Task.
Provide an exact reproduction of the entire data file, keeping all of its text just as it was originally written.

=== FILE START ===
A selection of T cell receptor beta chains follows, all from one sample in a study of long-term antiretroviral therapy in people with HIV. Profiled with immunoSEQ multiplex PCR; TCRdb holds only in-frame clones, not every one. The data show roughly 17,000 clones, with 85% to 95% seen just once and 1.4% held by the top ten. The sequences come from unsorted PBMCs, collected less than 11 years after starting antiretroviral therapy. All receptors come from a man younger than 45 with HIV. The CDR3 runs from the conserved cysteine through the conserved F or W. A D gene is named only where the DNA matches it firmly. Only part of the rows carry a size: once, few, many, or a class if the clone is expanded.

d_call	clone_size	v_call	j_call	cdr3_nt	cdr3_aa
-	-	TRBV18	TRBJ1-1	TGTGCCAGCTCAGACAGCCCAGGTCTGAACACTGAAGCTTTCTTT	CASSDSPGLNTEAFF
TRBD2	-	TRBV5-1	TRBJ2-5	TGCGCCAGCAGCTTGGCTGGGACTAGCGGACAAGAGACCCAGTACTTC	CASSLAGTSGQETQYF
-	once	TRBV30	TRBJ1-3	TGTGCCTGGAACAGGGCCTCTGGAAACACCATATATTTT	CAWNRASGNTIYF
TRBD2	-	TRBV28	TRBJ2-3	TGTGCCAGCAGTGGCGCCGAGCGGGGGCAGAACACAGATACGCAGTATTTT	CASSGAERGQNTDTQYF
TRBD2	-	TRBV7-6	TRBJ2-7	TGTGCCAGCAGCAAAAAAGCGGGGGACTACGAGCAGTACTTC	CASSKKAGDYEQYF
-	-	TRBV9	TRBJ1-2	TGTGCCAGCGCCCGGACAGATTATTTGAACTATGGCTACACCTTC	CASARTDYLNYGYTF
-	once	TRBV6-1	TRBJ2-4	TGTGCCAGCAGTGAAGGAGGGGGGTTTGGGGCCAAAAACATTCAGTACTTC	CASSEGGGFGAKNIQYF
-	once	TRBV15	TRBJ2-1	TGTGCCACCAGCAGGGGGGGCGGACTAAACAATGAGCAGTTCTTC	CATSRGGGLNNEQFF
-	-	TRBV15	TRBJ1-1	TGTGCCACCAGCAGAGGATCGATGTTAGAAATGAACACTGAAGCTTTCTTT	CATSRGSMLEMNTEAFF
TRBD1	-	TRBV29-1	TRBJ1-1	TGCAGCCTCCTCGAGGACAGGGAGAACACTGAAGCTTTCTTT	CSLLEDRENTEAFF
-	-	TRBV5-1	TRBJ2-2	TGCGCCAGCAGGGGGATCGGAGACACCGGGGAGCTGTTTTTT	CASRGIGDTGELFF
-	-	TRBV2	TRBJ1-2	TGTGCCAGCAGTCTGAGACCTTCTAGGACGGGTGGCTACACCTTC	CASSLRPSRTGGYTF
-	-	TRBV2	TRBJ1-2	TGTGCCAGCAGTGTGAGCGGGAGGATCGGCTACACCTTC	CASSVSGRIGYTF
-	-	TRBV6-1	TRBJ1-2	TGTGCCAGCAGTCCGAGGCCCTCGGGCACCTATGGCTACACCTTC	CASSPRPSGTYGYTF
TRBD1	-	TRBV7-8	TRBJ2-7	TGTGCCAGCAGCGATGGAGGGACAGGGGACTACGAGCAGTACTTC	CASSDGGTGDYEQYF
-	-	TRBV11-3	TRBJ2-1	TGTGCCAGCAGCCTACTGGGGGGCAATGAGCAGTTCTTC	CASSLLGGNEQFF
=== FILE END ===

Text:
A selection of T cell receptor beta chains follows, all from one sample in a study of long-term antiretroviral therapy in people with HIV. Profiled with immunoSEQ multiplex PCR; TCRdb holds only in-frame clones, not every one. The data show roughly 17,000 clones, with 85% to 95% seen just once and 1.4% held by the top ten. The sequences come from unsorted PBMCs, collected less than 11 years after starting antiretroviral therapy. All receptors come from a man younger than 45 with HIV. The CDR3 runs from the conserved cysteine through the conserved F or W. A D gene is named only where the DNA matches it firmly. Only part of the rows carry a size: once, few, many, or a class if the clone is expanded.

d_call	clone_size	v_call	j_call	cdr3_nt	cdr3_aa
-	-	TRBV18	TRBJ1-1	TGTGCCAGCTCAGACAGCCCAGGTCTGAACACTGAAGCTTTCTTT	CASSDSPGLNTEAFF
TRBD2	-	TRBV5-1	TRBJ2-5	TGCGCCAGCAGCTTGGCTGGGACTAGCGGACAAGAGACCCAGTACTTC	CASSLAGTSGQETQYF
-	once	TRBV30	TRBJ1-3	TGTGCCTGGAACAGGGCCTCTGGAAACACCATATATTTT	CAWNRASGNTIYF
TRBD2	-	TRBV28	TRBJ2-3	TGTGCCAGCAGTGGCGCCGAGCGGGGGCAGAACACAGATACGCAGTATTTT	CASSGAERGQNTDTQYF
TRBD2	-	TRBV7-6	TRBJ2-7	TGTGCCAGCAGCAAAAAAGCGGGGGACTACGAGCAGTACTTC	CASSKKAGDYEQYF
-	-	TRBV9	TRBJ1-2	TGTGCCAGCGCCCGGACAGATTATTTGAACTATGGCTACACCTTC	CASARTDYLNYGYTF
-	once	TRBV6-1	TRBJ2-4	TGTGCCAGCAGTGAAGGAGGGGGGTTTGGGGCCAAAAACATTCAGTACTTC	CASSEGGGFGAKNIQYF
-	once	TRBV15	TRBJ2-1	TGTGCCACCAGCAGGGGGGGCGGACTAAACAATGAGCAGTTCTTC	CATSRGGGLNNEQFF
-	-	TRBV15	TRBJ1-1	TGTGCCACCAGCAGAGGATCGATGTTAGAAATGAACACTGAAGCTTTCTTT	CATSRGSMLEMNTEAFF
TRBD1	-	TRBV29-1	TRBJ1-1	TGCAGCCTCCTCGAGGACAGGGAGAACACTGAAGCTTTCTTT	CSLLEDRENTEAFF
-	-	TRBV5-1	TRBJ2-2	TGCGCCAGCAGGGGGATCGGAGACACCGGGGAGCTGTTTTTT	CASRGIGDTGELFF
-	-	TRBV2	TRBJ1-2	TGTGCCAGCAGTCTGAGACCTTCTAGGACGGGTGGCTACACCTTC	CASSLRPSRTGGYTF
-	-	TRBV2	TRBJ1-2	TGTGCCAGCAGTGTGAGCGGGAGGATCGGCTACACCTTC	CASSVSGRIGYTF
-	-	TRBV6-1	TRBJ1-2	TGTGCCAGCAGTCCGAGGCCCTCGGGCACCTATGGCTACACCTTC	CASSPRPSGTYGYTF
TRBD1	-	TRBV7-8	TRBJ2-7	TGTGCCAGCAGCGATGGAGGGACAGGGGACTACGAGCAGTACTTC	CASSDGGTGDYEQYF
-	-	TRBV11-3	TRBJ2-1	TGTGCCAGCAGCCTACTGGGGGGCAATGAGCAGTTCTTC	CASSLLGGNEQFF